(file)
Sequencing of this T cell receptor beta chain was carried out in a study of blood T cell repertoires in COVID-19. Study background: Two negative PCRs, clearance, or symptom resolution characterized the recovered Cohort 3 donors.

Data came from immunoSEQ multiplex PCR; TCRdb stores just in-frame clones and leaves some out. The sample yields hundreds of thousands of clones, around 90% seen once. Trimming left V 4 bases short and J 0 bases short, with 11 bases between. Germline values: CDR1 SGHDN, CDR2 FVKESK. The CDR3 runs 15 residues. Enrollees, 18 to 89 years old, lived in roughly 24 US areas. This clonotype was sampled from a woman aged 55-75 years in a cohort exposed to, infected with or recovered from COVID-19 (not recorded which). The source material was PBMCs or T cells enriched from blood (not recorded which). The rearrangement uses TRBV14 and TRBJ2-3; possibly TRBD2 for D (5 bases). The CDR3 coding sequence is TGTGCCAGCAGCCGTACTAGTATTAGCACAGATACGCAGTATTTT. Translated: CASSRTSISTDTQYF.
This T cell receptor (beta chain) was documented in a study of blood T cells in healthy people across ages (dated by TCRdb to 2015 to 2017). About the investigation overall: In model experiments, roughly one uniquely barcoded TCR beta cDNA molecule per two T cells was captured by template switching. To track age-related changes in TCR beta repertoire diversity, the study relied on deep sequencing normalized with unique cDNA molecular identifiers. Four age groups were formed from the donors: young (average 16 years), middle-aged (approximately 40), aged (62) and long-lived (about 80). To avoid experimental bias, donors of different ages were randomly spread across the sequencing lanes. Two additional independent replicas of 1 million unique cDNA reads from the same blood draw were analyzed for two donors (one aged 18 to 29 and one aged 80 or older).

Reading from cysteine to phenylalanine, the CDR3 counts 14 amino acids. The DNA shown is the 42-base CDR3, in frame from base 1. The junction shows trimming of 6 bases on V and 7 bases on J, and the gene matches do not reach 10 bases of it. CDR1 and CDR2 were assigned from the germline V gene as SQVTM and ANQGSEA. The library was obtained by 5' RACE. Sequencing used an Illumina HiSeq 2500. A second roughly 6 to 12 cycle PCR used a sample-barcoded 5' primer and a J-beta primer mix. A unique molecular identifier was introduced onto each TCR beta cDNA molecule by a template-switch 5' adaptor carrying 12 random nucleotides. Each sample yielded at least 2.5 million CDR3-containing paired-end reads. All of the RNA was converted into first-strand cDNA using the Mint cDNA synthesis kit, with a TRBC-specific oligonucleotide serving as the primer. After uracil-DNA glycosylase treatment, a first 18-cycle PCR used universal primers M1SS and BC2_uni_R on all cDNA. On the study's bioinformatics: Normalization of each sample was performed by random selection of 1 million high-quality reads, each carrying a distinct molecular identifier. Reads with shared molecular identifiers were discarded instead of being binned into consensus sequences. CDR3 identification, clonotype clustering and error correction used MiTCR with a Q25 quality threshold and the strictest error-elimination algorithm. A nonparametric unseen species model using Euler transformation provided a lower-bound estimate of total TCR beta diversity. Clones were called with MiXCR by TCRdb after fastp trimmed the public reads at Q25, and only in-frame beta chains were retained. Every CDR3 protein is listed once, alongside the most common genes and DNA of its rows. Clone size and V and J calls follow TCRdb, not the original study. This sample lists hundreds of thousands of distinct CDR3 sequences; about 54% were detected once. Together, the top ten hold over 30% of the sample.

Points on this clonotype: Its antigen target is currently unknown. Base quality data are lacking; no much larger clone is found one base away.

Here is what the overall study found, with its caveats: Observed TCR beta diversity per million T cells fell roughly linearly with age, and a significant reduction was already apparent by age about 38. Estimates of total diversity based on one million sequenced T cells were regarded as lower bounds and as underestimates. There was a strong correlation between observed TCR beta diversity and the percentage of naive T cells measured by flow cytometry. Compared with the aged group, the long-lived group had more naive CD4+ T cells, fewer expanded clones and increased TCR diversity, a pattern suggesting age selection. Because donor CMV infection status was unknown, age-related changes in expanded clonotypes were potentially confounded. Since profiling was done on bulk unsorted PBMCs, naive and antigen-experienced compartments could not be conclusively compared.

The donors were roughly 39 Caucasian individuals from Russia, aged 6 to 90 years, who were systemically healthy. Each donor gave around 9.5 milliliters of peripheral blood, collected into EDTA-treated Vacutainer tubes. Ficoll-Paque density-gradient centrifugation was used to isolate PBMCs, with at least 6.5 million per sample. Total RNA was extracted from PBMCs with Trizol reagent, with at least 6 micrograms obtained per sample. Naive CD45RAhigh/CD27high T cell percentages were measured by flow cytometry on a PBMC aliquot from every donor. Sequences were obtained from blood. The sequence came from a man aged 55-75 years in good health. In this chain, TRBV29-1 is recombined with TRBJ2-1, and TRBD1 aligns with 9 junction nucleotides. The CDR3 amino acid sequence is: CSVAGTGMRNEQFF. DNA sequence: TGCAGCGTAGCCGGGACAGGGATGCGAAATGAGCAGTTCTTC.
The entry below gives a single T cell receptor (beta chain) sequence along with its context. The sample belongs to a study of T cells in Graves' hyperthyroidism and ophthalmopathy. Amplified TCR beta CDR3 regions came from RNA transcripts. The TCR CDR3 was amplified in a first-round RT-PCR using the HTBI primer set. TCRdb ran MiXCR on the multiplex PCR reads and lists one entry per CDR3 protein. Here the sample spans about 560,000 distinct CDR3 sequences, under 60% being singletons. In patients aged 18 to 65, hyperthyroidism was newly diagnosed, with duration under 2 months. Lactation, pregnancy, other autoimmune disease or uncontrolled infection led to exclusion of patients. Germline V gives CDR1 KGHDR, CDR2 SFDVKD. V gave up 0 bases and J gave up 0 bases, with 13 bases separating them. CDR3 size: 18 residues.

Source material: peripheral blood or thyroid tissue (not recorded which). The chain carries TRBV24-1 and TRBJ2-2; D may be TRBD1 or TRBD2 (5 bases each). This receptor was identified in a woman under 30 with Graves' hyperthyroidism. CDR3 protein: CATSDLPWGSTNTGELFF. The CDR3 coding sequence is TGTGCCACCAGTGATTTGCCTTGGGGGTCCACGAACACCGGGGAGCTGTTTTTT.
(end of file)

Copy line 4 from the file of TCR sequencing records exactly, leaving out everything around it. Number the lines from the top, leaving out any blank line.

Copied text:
Reading from cysteine to phenylalanine, the CDR3 counts 14 amino acids. The DNA shown is the 42-base CDR3, in frame from base 1. The junction shows trimming of 6 bases on V and 7 bases on J, and the gene matches do not reach 10 bases of it. CDR1 and CDR2 were assigned from the germline V gene as SQVTM and ANQGSEA. The library was obtained by 5' RACE. Sequencing used an Illumina HiSeq 2500. A second roughly 6 to 12 cycle PCR used a sample-barcoded 5' primer and a J-beta primer mix. A unique molecular identifier was introduced onto each TCR beta cDNA molecule by a template-switch 5' adaptor carrying 12 random nucleotides. Each sample yielded at least 2.5 million CDR3-containing paired-end reads. All of the RNA was converted into first-strand cDNA using the Mint cDNA synthesis kit, with a TRBC-specific oligonucleotide serving as the primer. After uracil-DNA glycosylase treatment, a first 18-cycle PCR used universal primers M1SS and BC2_uni_R on all cDNA. On the study's bioinformatics: Normalization of each sample was performed by random selection of 1 million high-quality reads, each carrying a distinct molecular identifier. Reads with shared molecular identifiers were discarded instead of being binned into consensus sequences. CDR3 identification, clonotype clustering and error correction used MiTCR with a Q25 quality threshold and the strictest error-elimination algorithm. A nonparametric unseen species model using Euler transformation provided a lower-bound estimate of total TCR beta diversity. Clones were called with MiXCR by TCRdb after fastp trimmed the public reads at Q25, and only in-frame beta chains were retained. Every CDR3 protein is listed once, alongside the most common genes and DNA of its rows. Clone size and V and J calls follow TCRdb, not the original study. This sample lists hundreds of thousands of distinct CDR3 sequences; about 54% were detected once. Together, the top ten hold over 30% of the sample.